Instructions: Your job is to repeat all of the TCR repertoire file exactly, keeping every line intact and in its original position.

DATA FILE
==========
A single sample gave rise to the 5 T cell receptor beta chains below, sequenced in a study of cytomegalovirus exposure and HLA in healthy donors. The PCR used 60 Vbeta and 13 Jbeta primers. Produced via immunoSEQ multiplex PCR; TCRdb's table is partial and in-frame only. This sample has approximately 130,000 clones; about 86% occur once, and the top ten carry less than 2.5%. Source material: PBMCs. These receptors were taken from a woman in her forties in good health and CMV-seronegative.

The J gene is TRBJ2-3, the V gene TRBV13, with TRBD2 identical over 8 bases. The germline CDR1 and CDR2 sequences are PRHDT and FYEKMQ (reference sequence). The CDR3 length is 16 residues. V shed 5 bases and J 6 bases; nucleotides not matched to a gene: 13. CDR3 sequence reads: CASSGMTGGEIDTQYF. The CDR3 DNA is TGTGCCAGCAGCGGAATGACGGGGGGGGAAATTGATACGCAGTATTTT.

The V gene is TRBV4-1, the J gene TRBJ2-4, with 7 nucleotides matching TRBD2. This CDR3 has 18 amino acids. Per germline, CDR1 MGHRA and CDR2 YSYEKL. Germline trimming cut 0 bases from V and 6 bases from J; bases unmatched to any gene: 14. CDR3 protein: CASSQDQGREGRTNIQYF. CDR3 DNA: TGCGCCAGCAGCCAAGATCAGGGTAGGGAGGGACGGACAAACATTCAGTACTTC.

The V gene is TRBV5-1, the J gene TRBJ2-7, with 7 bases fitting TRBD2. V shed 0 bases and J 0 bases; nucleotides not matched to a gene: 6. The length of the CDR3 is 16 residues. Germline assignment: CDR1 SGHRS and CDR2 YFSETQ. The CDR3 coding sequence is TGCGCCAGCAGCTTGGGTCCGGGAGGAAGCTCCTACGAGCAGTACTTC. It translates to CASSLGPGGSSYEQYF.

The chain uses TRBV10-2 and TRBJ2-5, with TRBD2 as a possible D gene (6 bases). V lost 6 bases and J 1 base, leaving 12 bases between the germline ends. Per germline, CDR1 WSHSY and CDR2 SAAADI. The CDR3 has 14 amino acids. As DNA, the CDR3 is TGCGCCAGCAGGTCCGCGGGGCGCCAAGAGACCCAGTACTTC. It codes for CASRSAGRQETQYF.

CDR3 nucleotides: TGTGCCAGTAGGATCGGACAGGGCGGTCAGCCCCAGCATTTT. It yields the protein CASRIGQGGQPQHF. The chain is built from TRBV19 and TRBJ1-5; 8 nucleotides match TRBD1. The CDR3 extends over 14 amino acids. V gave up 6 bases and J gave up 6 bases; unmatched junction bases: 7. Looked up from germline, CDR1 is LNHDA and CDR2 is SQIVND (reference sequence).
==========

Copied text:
A single sample gave rise to the 5 T cell receptor beta chains below, sequenced in a study of cytomegalovirus exposure and HLA in healthy donors. The PCR used 60 Vbeta and 13 Jbeta primers. Produced via immunoSEQ multiplex PCR; TCRdb's table is partial and in-frame only. This sample has approximately 130,000 clones; about 86% occur once, and the top ten carry less than 2.5%. Source material: PBMCs. These receptors were taken from a woman in her forties in good health and CMV-seronegative.

The J gene is TRBJ2-3, the V gene TRBV13, with TRBD2 identical over 8 bases. The germline CDR1 and CDR2 sequences are PRHDT and FYEKMQ (reference sequence). The CDR3 length is 16 residues. V shed 5 bases and J 6 bases; nucleotides not matched to a gene: 13. CDR3 sequence reads: CASSGMTGGEIDTQYF. The CDR3 DNA is TGTGCCAGCAGCGGAATGACGGGGGGGGAAATTGATACGCAGTATTTT.

The V gene is TRBV4-1, the J gene TRBJ2-4, with 7 nucleotides matching TRBD2. This CDR3 has 18 amino acids. Per germline, CDR1 MGHRA and CDR2 YSYEKL. Germline trimming cut 0 bases from V and 6 bases from J; bases unmatched to any gene: 14. CDR3 protein: CASSQDQGREGRTNIQYF. CDR3 DNA: TGCGCCAGCAGCCAAGATCAGGGTAGGGAGGGACGGACAAACATTCAGTACTTC.

The V gene is TRBV5-1, the J gene TRBJ2-7, with 7 bases fitting TRBD2. V shed 0 bases and J 0 bases; nucleotides not matched to a gene: 6. The length of the CDR3 is 16 residues. Germline assignment: CDR1 SGHRS and CDR2 YFSETQ. The CDR3 coding sequence is TGCGCCAGCAGCTTGGGTCCGGGAGGAAGCTCCTACGAGCAGTACTTC. It translates to CASSLGPGGSSYEQYF.

The chain uses TRBV10-2 and TRBJ2-5, with TRBD2 as a possible D gene (6 bases). V lost 6 bases and J 1 base, leaving 12 bases between the germline ends. Per germline, CDR1 WSHSY and CDR2 SAAADI. The CDR3 has 14 amino acids. As DNA, the CDR3 is TGCGCCAGCAGGTCCGCGGGGCGCCAAGAGACCCAGTACTTC. It codes for CASRSAGRQETQYF.

CDR3 nucleotides: TGTGCCAGTAGGATCGGACAGGGCGGTCAGCCCCAGCATTTT. It yields the protein CASRIGQGGQPQHF. The chain is built from TRBV19 and TRBJ1-5; 8 nucleotides match TRBD1. The CDR3 extends over 14 amino acids. V gave up 6 bases and J gave up 6 bases; unmatched junction bases: 7. Looked up from germline, CDR1 is LNHDA and CDR2 is SQIVND (reference sequence).